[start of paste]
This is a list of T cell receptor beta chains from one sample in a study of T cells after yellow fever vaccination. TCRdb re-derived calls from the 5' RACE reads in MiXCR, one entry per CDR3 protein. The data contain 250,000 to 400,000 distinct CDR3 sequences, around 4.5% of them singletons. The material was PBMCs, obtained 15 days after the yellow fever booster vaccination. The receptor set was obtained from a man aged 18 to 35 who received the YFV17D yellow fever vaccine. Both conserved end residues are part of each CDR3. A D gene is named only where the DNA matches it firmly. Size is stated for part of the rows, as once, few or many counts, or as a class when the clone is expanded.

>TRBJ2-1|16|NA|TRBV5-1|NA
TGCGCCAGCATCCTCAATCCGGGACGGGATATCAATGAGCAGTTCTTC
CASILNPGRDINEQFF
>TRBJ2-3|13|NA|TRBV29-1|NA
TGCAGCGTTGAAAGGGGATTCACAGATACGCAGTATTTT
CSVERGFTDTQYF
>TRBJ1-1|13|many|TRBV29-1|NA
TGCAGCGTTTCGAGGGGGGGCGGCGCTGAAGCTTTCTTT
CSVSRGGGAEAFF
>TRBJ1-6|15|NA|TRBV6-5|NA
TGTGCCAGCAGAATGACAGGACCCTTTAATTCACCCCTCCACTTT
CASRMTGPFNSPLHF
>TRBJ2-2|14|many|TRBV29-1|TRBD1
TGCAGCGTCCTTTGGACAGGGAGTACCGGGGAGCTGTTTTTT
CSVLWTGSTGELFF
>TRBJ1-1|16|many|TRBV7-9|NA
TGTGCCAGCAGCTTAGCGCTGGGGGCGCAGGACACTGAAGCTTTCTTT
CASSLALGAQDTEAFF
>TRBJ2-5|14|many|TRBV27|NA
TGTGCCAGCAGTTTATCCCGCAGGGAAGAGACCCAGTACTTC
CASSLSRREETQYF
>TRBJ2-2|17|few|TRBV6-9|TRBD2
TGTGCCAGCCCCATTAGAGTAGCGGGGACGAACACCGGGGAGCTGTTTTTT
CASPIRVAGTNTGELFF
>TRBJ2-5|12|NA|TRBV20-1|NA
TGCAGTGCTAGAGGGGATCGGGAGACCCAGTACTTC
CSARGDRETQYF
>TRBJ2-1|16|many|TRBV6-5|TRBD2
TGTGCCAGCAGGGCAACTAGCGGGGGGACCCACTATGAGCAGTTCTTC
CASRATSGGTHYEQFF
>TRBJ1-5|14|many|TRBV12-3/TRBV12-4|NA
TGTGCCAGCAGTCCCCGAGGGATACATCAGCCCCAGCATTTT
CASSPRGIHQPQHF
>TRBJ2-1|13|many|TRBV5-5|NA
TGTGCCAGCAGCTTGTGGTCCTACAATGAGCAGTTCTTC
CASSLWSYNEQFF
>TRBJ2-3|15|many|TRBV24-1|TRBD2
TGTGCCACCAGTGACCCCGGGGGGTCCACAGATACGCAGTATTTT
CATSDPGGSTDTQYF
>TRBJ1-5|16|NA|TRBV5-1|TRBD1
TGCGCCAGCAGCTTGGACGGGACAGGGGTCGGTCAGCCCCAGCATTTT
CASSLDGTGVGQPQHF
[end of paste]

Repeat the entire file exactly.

This is a list of T cell receptor beta chains from one sample in a study of T cells after yellow fever vaccination. TCRdb re-derived calls from the 5' RACE reads in MiXCR, one entry per CDR3 protein. The data contain 250,000 to 400,000 distinct CDR3 sequences, around 4.5% of them singletons. The material was PBMCs, obtained 15 days after the yellow fever booster vaccination. The receptor set was obtained from a man aged 18 to 35 who received the YFV17D yellow fever vaccine. Both conserved end residues are part of each CDR3. A D gene is named only where the DNA matches it firmly. Size is stated for part of the rows, as once, few or many counts, or as a class when the clone is expanded.

>TRBJ2-1|16|NA|TRBV5-1|NA
TGCGCCAGCATCCTCAATCCGGGACGGGATATCAATGAGCAGTTCTTC
CASILNPGRDINEQFF
>TRBJ2-3|13|NA|TRBV29-1|NA
TGCAGCGTTGAAAGGGGATTCACAGATACGCAGTATTTT
CSVERGFTDTQYF
>TRBJ1-1|13|many|TRBV29-1|NA
TGCAGCGTTTCGAGGGGGGGCGGCGCTGAAGCTTTCTTT
CSVSRGGGAEAFF
>TRBJ1-6|15|NA|TRBV6-5|NA
TGTGCCAGCAGAATGACAGGACCCTTTAATTCACCCCTCCACTTT
CASRMTGPFNSPLHF
>TRBJ2-2|14|many|TRBV29-1|TRBD1
TGCAGCGTCCTTTGGACAGGGAGTACCGGGGAGCTGTTTTTT
CSVLWTGSTGELFF
>TRBJ1-1|16|many|TRBV7-9|NA
TGTGCCAGCAGCTTAGCGCTGGGGGCGCAGGACACTGAAGCTTTCTTT
CASSLALGAQDTEAFF
>TRBJ2-5|14|many|TRBV27|NA
TGTGCCAGCAGTTTATCCCGCAGGGAAGAGACCCAGTACTTC
CASSLSRREETQYF
>TRBJ2-2|17|few|TRBV6-9|TRBD2
TGTGCCAGCCCCATTAGAGTAGCGGGGACGAACACCGGGGAGCTGTTTTTT
CASPIRVAGTNTGELFF
>TRBJ2-5|12|NA|TRBV20-1|NA
TGCAGTGCTAGAGGGGATCGGGAGACCCAGTACTTC
CSARGDRETQYF
>TRBJ2-1|16|many|TRBV6-5|TRBD2
TGTGCCAGCAGGGCAACTAGCGGGGGGACCCACTATGAGCAGTTCTTC
CASRATSGGTHYEQFF
>TRBJ1-5|14|many|TRBV12-3/TRBV12-4|NA
TGTGCCAGCAGTCCCCGAGGGATACATCAGCCCCAGCATTTT
CASSPRGIHQPQHF
>TRBJ2-1|13|many|TRBV5-5|NA
TGTGCCAGCAGCTTGTGGTCCTACAATGAGCAGTTCTTC
CASSLWSYNEQFF
>TRBJ2-3|15|many|TRBV24-1|TRBD2
TGTGCCACCAGTGACCCCGGGGGGTCCACAGATACGCAGTATTTT
CATSDPGGSTDTQYF
>TRBJ1-5|16|NA|TRBV5-1|TRBD1
TGCGCCAGCAGCTTGGACGGGACAGGGGTCGGTCAGCCCCAGCATTTT
CASSLDGTGVGQPQHF